Multiple Sclerosis (MS)

Multiple Sclerosis (MS) involves communication problems between the brain and the rest of the body due to immune attacks on axons and myelin in the central nervous system. Below are COVID news and research updates that specifically relate to MS.

Covid-19 Outcomes in Autoimmune Disease Patients

Autoimmune disease is currently considered a risk factor for severe COVID-19. A research article published in Rheumatology last Fall summarized 30-day outcomes of autoimmune disease (AD) patients following hospitalization with COVID-19. AD patients diagnosed and/or hospitalized between January and June 2020 with COVID-19 were included, and their 30 day outcomes were compared to patients with at least one AD hospitalized with influenza from September 2017 through April 2018.

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Incidence of Vaccine Adverse Events in Autoimmune Disease Patients

A comment piece published in The Lancet Rheumatology examined the results of a questionnaire assessing adverse events in those with autoimmune disease (AD) following their first COVID-19 vaccination. Participants were asked (but not obligated) to recruit a “healthy” control of similar age and sex. They were asked whether they had 1) received a COVID-19 vaccine 2) if so, whether they experienced any local or systemic adverse events in the 7 days following vaccination 3) if so, to report the severity and duration of such adverse events. Patients were also asked to monitor any changes in their autoimmune disease for up to two months post-vaccination.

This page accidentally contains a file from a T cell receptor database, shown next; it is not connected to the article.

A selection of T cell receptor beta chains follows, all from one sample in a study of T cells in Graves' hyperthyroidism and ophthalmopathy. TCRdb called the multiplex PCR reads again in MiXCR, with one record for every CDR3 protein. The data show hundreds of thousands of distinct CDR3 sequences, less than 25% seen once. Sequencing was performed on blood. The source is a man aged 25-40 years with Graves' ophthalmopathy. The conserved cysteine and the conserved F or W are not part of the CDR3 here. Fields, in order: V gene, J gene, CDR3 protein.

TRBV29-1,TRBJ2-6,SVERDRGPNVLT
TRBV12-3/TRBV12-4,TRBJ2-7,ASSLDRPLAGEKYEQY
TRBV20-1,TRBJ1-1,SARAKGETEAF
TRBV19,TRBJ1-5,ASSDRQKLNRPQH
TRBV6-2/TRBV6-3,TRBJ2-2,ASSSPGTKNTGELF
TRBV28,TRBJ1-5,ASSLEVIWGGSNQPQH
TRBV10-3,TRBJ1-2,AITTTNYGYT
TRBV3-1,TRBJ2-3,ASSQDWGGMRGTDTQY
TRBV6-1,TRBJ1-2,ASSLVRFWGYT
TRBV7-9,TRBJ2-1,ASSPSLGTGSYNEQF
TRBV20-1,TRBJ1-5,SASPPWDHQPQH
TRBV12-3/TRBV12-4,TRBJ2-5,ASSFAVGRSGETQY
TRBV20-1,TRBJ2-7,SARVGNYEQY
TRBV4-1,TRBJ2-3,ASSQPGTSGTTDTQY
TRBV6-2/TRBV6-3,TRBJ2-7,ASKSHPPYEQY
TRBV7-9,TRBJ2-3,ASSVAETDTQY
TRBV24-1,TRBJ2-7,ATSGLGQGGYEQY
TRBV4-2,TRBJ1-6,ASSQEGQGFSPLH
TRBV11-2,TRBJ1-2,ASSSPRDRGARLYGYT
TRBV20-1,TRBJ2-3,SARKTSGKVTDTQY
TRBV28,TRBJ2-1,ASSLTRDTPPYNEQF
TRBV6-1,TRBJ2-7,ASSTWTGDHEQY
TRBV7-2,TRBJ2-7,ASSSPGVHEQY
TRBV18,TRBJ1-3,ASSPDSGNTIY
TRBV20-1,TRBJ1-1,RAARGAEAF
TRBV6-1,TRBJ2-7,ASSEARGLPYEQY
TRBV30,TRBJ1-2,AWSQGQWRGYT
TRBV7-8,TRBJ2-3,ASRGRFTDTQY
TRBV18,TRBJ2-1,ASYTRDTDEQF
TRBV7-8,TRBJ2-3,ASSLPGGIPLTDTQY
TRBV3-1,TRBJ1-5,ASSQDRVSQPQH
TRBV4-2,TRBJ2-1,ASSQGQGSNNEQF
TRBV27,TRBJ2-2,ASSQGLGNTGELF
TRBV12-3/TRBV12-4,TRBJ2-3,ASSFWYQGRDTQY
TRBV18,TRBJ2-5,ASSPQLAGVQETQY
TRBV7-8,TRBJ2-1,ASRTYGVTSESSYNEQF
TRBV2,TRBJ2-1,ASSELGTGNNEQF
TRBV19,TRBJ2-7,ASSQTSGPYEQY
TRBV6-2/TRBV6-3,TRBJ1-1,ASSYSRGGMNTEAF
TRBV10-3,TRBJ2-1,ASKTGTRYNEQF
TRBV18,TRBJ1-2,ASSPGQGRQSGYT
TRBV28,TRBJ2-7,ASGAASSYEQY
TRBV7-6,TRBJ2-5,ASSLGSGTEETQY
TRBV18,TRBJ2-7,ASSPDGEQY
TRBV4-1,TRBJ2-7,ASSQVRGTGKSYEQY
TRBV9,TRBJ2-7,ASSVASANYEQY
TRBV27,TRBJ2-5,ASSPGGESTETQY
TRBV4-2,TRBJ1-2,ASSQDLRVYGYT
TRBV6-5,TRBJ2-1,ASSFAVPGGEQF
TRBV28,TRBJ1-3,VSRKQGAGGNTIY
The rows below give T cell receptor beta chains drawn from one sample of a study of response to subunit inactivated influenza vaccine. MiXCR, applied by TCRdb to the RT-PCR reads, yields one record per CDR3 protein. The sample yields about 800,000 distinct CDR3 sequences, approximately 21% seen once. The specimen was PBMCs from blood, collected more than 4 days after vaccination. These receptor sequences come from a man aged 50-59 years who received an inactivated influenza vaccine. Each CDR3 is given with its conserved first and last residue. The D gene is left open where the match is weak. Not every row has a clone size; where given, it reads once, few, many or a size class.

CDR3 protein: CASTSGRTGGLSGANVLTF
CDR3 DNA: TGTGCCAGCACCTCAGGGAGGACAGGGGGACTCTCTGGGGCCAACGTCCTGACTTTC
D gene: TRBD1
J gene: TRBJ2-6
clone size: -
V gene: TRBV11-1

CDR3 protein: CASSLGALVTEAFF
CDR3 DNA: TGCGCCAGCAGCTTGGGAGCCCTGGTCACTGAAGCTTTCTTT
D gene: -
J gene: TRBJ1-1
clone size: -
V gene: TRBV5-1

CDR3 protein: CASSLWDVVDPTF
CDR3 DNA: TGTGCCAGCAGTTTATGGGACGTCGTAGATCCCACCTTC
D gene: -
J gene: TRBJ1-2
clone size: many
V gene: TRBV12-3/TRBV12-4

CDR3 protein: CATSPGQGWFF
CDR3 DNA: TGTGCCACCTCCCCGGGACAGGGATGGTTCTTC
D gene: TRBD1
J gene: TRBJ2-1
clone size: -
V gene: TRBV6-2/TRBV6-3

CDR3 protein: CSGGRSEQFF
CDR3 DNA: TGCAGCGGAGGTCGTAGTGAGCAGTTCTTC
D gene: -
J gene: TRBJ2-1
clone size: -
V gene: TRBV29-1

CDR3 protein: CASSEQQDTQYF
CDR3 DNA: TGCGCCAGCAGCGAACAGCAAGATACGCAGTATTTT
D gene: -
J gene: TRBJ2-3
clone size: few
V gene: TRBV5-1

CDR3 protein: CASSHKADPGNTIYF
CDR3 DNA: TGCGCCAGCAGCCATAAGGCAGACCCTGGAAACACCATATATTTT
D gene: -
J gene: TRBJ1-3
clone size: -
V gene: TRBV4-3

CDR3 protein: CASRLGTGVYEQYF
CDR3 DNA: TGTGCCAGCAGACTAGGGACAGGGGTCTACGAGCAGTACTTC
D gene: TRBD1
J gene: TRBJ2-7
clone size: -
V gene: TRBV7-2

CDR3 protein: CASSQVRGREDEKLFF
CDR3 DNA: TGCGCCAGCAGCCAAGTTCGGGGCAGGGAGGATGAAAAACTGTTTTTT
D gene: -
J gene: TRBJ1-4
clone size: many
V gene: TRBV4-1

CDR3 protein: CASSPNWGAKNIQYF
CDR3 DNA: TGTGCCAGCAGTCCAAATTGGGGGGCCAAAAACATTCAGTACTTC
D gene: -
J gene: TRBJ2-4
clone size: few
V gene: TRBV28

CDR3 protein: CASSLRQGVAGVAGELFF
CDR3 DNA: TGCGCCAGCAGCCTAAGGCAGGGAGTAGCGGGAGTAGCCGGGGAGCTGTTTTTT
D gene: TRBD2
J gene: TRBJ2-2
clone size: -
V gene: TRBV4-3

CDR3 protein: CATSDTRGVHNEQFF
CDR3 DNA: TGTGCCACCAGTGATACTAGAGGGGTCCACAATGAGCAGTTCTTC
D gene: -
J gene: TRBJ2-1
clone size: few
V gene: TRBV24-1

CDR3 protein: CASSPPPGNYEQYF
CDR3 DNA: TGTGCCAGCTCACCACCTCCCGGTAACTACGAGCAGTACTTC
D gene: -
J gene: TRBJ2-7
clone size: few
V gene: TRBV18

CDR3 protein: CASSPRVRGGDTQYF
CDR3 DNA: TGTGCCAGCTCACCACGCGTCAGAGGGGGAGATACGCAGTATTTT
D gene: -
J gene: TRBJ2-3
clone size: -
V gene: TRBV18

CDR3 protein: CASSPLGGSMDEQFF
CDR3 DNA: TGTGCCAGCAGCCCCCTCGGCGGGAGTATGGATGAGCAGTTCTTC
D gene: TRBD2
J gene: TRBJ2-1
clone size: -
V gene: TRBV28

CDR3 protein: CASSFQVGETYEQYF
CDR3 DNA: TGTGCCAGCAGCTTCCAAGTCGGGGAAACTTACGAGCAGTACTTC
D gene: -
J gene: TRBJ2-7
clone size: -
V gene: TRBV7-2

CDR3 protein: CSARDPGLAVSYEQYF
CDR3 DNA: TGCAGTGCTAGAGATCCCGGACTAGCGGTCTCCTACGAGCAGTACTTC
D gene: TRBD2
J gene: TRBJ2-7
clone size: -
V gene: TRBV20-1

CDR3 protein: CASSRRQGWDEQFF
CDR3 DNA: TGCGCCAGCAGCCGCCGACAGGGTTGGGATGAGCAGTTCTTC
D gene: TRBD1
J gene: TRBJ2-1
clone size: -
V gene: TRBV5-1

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Risk of Relapse is Low for MS patients After COVID Vaccination, Study Finds

Research published in the Journal of Neurology, Neurosurgery, and Psychiatry has indicated that multiple sclerosis (MS) patients did not see a rise in symptoms following COVID-19 vaccination with the Pfizer vaccine. Cohort characteristics included 93.5% of patients having relapsing-remitting MS, 4.6% having secondary progressive disease, and 1.9% having primary progressive disease.

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